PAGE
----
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Opinion: Africa needs tough love from Obama

Published date:
Saturday, 10 January 2009

Africans are yet to recover from the pinnacle of euphoria that they engulfed themselves with after the election of their "son", Senator Barack Obama, as President of the United States of America.

It would be insane to argue that Africans were the only ones celebrating: here in America, we know that more 69.5 million people voted for Obama, a number who joined in celebrating his election, apart from the scenes from all over the world showing millions also celebrating this incredible achievement of a "son" of Africa.

With the euphoria comes unrealistic expectations: President Obama will drastically change American policy towards Africa.

However, before we examine these expectations on our part as Africans, we must also examine our part, if any, in making Obama's dreams realizable. Let's from the outset acknowledge that Obama's father is an African from Kenya. But in terms of claiming fatherhood, should we as Africans be proud of a man who abandoned his son when he was barely two years old, forcing his abandoned white wife to resort to food stamps to feed the son he caused to be brought into the world?

I was amazed at the level of celebrations in Kenya on Obama's win - declaring national holidays - without as much as expressing any kind of remorse about how their real son, Barack Obama, Sr. had lousily mistreated this "son" of Africa.

The fact we have to reiterate here is that our new President was raised by his single mother, Stanley Ann Dunham, and then mostly by his white grandparents. What has been said above could also be said of African American claims to Obama: Obama chose to be African American --okay forced by his 50% Black blood-- after he decided to move to Chicago to become a community organizer.

Added to the fact that he married a beautiful, brilliant, high-achieving African American woman who has given him two beautiful children, in which case we can say that the African Americans have better claim to Obama than the nebulous African claim to our "son".

In addition, African Americans voted en masse, 96%, to elect Obama, and contributed massively financially to his election campaign. Africans cannot make the same claim --okay, my family contributed a total of $1,050-- and I used the pages of the African Sun Times and the www.africanamedia. com in promoting his candidacy. I have no doubt that others did more, including voting for him. But on the scale of others, psst.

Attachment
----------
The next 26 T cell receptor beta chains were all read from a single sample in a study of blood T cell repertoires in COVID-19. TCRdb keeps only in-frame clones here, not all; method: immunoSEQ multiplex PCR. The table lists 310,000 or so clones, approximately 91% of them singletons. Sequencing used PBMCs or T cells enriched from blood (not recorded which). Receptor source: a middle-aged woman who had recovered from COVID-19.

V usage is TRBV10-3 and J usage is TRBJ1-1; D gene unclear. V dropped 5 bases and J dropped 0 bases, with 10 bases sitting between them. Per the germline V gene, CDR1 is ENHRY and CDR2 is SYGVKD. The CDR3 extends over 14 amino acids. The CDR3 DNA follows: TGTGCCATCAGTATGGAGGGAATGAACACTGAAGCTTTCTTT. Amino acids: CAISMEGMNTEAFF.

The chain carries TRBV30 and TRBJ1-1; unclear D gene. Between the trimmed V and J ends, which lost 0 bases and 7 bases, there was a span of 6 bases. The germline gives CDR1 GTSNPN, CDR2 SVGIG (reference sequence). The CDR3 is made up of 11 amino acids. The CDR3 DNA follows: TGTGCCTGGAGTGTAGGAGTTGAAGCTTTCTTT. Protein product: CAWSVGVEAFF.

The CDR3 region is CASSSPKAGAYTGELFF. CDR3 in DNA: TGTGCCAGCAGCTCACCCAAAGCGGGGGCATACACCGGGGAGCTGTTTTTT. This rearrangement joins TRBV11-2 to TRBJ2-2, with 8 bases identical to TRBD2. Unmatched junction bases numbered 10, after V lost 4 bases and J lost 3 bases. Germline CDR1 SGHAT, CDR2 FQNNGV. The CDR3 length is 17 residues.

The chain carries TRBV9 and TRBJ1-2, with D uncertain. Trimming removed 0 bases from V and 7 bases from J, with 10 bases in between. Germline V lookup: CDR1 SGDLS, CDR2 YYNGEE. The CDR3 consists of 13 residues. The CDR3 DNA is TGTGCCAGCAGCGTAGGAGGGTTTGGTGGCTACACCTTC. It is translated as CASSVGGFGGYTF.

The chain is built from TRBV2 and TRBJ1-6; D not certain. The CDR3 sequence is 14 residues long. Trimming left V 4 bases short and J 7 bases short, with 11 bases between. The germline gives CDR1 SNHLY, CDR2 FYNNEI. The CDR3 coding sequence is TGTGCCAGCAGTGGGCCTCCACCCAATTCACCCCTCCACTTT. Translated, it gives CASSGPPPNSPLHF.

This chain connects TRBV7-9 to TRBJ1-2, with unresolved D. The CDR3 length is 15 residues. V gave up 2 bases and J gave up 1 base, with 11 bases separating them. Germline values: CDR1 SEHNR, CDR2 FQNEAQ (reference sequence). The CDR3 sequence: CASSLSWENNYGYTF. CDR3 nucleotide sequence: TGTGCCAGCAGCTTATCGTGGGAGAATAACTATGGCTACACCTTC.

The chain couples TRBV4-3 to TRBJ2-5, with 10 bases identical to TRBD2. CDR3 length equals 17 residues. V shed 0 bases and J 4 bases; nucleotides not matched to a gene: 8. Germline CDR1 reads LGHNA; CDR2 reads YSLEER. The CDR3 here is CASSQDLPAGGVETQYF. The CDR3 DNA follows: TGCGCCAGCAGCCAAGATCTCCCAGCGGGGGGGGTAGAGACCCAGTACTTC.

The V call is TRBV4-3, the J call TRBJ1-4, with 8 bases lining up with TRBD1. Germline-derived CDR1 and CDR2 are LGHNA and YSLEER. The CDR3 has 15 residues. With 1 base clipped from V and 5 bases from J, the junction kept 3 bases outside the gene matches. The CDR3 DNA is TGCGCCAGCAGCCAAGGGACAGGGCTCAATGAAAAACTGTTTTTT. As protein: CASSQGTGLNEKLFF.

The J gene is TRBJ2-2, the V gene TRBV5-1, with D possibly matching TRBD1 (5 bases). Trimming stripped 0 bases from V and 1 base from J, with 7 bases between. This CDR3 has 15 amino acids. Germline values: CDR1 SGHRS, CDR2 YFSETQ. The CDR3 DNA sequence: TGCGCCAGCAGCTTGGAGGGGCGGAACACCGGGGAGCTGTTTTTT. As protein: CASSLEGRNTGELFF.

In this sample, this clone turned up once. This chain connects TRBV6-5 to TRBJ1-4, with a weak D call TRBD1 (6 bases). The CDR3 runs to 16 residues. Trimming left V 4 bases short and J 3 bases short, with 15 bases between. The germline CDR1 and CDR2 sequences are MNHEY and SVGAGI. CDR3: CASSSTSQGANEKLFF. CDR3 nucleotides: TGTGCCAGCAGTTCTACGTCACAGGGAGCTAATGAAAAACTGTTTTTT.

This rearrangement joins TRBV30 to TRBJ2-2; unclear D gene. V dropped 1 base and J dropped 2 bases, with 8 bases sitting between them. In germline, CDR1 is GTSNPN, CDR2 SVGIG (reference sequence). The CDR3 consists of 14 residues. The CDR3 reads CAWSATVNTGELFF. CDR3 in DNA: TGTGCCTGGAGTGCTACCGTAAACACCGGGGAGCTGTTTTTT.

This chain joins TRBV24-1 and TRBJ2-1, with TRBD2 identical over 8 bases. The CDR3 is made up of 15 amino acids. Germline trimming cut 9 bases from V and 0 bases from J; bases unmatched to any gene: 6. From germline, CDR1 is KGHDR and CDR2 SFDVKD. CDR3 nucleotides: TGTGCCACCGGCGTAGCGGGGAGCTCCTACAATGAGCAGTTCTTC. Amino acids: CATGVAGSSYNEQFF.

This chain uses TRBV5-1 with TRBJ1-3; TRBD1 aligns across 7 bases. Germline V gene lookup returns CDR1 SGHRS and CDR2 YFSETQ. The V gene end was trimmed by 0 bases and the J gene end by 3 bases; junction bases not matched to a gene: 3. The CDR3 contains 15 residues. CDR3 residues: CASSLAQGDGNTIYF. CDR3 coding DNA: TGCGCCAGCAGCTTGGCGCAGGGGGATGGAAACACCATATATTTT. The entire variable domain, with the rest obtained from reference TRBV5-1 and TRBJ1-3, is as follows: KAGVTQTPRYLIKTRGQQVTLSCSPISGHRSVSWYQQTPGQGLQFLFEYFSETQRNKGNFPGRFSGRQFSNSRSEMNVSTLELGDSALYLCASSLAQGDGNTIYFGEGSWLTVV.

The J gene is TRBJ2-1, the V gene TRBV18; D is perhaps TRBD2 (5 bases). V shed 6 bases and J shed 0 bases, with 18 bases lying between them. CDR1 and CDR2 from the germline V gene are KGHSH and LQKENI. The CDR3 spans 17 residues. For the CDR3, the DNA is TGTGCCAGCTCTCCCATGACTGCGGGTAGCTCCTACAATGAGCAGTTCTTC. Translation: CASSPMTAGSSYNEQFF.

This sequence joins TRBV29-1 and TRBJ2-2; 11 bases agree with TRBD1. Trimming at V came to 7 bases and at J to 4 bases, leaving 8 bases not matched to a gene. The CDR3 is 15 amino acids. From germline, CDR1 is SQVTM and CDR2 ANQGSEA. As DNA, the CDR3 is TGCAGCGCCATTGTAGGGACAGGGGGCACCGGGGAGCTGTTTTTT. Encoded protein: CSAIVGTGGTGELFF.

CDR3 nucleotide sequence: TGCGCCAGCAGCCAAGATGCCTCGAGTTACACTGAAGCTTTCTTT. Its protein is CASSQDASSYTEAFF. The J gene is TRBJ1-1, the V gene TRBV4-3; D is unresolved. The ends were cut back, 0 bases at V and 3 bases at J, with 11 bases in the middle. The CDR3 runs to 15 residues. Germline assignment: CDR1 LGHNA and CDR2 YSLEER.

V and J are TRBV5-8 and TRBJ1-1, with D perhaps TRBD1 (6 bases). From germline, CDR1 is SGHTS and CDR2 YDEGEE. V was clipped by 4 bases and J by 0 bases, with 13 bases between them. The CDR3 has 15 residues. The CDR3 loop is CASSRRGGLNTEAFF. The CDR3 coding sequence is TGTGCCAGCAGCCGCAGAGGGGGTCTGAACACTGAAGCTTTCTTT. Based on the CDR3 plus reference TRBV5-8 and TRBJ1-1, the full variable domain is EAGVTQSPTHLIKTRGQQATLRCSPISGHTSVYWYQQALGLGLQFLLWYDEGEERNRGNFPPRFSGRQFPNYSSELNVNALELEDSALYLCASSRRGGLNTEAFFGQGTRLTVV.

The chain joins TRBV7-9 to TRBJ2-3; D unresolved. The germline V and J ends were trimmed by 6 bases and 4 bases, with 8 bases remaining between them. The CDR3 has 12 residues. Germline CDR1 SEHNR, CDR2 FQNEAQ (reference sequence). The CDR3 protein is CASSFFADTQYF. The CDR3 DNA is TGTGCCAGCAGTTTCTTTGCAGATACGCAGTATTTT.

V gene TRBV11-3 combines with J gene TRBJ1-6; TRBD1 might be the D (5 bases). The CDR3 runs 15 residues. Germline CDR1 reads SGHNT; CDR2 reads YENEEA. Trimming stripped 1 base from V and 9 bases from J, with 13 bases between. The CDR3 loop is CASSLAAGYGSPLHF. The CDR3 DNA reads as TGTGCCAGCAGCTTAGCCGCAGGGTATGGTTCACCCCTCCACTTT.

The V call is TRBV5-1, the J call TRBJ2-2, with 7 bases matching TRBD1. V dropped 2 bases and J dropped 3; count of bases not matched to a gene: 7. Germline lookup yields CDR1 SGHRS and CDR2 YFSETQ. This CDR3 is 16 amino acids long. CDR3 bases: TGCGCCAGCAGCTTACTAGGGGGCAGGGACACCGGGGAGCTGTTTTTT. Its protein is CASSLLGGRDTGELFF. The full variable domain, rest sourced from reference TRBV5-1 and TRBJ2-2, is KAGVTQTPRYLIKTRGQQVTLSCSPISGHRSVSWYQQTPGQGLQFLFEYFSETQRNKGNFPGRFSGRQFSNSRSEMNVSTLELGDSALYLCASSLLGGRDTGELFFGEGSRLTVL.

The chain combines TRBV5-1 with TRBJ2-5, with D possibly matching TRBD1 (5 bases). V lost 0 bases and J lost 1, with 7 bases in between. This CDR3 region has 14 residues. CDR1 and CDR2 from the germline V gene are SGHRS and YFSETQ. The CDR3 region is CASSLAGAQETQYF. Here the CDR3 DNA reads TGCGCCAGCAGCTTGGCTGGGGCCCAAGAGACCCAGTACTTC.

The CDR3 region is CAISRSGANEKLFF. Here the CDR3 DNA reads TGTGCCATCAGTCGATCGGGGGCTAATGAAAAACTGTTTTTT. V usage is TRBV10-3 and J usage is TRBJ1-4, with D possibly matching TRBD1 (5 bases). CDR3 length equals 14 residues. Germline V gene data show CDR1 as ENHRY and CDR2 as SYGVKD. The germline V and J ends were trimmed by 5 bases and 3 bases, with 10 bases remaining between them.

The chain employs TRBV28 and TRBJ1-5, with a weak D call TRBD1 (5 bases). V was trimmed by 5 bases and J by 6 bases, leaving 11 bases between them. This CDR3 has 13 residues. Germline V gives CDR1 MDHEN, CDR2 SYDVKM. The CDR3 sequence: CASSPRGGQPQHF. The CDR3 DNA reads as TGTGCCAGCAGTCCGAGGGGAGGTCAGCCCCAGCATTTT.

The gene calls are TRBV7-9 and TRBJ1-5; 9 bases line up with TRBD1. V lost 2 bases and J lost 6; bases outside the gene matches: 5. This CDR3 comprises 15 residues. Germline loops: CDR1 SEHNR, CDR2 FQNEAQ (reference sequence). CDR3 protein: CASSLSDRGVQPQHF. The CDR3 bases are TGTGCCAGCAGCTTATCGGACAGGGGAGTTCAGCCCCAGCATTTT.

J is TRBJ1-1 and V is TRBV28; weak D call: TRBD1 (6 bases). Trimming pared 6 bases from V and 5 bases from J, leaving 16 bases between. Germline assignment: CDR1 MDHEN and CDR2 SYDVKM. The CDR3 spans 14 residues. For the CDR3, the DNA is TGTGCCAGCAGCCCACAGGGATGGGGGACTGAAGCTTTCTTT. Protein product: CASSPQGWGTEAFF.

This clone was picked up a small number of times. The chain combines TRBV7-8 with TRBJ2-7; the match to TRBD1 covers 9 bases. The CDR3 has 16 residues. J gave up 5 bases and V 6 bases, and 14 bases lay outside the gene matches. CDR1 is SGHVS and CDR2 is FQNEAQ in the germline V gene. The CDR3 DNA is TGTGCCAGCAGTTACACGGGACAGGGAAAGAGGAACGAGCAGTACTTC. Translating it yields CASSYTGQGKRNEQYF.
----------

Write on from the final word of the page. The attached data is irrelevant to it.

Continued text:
The question really is what should Africans and the African continent realistically expect from the President Barack Obama administration. My answer to that is tough love. During the primaries and during the election, it was difficult to discern any specific articulated policy by Obama that would allay our fears or increase our optimism about actions his Administration would take, except the generalized opposition to what is going on in Darfur, as well as calling for the ouster of Zimbabwean President Robert Mugabe.

There are already some African experts who are expressing fears and sounding alarms about those who Obama has chosen to head his economic and foreign policy teams. Patrick Bond, director of the Centre for Civil Society in Durban, South Africa, is credited with saying that "One of Barack Obama's leading advisors has done more damage to Africa, its economies and its people than anyone I can think of in world history, including even Cecil John Rhodes."

Mr. Bond was referring to Mr. Paul Volcker, who Obama has picked to head his New Economic Panel.

Bond accused Volcker, the Federal Reserve Chairman from 1979-1987, of increasing "the cost of African debt precipitously, delivering the newly independent states into at least 20 years of indentured labor." "It was after the ‘Volcker Shock’ that Brazil's debt exploded, doubling from $50 billion to $100 billion, and that of Nigeria from $9 billion to $29 billion," noted the journalist Naomi Klein, author of the book “Shock Doctrine.”